In the current exhibition at the Halsey Institute, Coulter Fussell’s The Raw Materials of Escape examines the traditional themes of painting in a new and unique way. Coulter has an innate ability to speak with color. In this exhibition, she uses textiles in a way that is conventionally more similar to painting than quilting. Instead of repeating patterns and fabrics, Coulter uses donated textiles to create works of art that imitate paint in terms of gesture and color.
One example of this from her show is in her piece The Numbers, 2019. The piece is 83 x 51 inches in size, and it hangs flat on the wall, as would a painting. The piece itself has no clear beginning and end. It has a beautiful collection of orange and rose-colored tones in the upper right-hand corner. These shades gradually get lighter as the piece extends to the ground, moving downwards in alternating fabrics of rose and ivory. On the left side of the piece are two sections of color, separated into a top and bottom. The top section is a collection of white and off-white fabrics, some containing images of horses or words. In the bottom section of the piece is a collection of black fabrics along with some black and white prints and some deep tones. In some of the darker fabrics are marigold colored numbers that look similar to the orange bits of fabric in the upper right-hand corner of the piece. Along with the variances in color, there are also strong differences in fabric texture. This contrast in texture further gives life to the piece, creating a story with the fabrics designated to specific locations of the quilt. In their uncommon placement, there still exists uniformity in the collection of these loose pieces of fabric woven together to become one. Like a painting they are used to tell a story with color and texture that is completely unique to Coulter Fussell.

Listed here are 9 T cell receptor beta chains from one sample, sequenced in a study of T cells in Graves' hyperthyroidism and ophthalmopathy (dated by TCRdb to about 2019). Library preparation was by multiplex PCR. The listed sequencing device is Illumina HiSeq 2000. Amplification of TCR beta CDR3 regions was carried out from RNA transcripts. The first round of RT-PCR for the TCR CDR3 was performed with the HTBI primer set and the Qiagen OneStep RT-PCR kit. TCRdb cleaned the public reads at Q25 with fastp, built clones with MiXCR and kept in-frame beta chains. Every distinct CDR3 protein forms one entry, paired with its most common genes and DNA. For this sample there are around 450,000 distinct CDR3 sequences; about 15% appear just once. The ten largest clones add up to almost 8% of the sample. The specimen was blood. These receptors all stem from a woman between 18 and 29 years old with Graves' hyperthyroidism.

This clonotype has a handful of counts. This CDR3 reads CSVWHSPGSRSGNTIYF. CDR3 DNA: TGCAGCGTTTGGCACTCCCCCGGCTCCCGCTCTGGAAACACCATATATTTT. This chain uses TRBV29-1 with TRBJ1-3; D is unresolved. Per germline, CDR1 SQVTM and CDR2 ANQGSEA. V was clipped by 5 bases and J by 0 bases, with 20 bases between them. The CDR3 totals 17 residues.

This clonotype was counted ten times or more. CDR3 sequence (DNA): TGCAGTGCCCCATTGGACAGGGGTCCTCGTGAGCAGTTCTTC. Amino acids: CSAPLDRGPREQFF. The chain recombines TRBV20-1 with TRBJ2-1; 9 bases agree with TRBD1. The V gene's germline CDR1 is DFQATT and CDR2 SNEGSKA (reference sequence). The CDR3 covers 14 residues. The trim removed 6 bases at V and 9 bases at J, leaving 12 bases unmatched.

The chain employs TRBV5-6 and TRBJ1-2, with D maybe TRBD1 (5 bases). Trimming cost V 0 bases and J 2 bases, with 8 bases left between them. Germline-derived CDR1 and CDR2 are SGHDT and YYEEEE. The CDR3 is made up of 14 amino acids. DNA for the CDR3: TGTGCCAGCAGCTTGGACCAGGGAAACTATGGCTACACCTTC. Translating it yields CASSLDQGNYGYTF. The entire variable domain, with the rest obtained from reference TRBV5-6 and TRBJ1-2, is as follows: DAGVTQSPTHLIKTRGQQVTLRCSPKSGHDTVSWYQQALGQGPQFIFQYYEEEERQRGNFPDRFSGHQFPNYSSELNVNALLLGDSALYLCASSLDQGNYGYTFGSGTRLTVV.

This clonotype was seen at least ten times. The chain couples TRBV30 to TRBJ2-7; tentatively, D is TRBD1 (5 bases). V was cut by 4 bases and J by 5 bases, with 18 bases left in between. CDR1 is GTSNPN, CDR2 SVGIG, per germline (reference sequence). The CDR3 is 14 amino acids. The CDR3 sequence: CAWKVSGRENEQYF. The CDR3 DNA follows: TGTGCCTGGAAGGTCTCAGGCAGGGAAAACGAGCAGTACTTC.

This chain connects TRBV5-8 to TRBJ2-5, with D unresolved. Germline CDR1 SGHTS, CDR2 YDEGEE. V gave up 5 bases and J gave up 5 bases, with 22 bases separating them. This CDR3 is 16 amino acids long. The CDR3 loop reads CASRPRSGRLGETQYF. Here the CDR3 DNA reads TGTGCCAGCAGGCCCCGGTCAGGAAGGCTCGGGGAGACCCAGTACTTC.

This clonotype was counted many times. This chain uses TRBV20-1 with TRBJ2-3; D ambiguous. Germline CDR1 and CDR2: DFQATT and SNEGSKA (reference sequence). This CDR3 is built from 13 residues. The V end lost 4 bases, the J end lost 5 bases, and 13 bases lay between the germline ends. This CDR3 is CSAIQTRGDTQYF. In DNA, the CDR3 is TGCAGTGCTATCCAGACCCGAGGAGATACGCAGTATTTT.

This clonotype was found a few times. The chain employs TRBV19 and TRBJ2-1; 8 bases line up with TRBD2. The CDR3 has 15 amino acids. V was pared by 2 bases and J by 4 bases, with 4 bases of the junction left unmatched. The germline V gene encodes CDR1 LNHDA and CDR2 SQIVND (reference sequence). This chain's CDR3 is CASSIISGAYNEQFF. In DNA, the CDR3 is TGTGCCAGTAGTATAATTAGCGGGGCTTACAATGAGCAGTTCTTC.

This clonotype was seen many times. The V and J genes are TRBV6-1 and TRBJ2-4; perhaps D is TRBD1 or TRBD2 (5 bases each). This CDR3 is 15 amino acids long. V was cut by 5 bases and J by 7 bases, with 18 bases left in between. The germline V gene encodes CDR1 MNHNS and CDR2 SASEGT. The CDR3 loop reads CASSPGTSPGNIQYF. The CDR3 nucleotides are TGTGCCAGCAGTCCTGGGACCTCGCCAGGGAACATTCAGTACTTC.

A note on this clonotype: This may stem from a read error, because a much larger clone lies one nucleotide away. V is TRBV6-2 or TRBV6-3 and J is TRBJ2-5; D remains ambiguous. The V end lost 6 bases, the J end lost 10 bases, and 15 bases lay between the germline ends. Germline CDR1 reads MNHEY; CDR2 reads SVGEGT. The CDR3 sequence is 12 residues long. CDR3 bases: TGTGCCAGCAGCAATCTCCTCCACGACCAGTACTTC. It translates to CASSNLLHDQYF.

By Caroline Anderson, Halsey Institute intern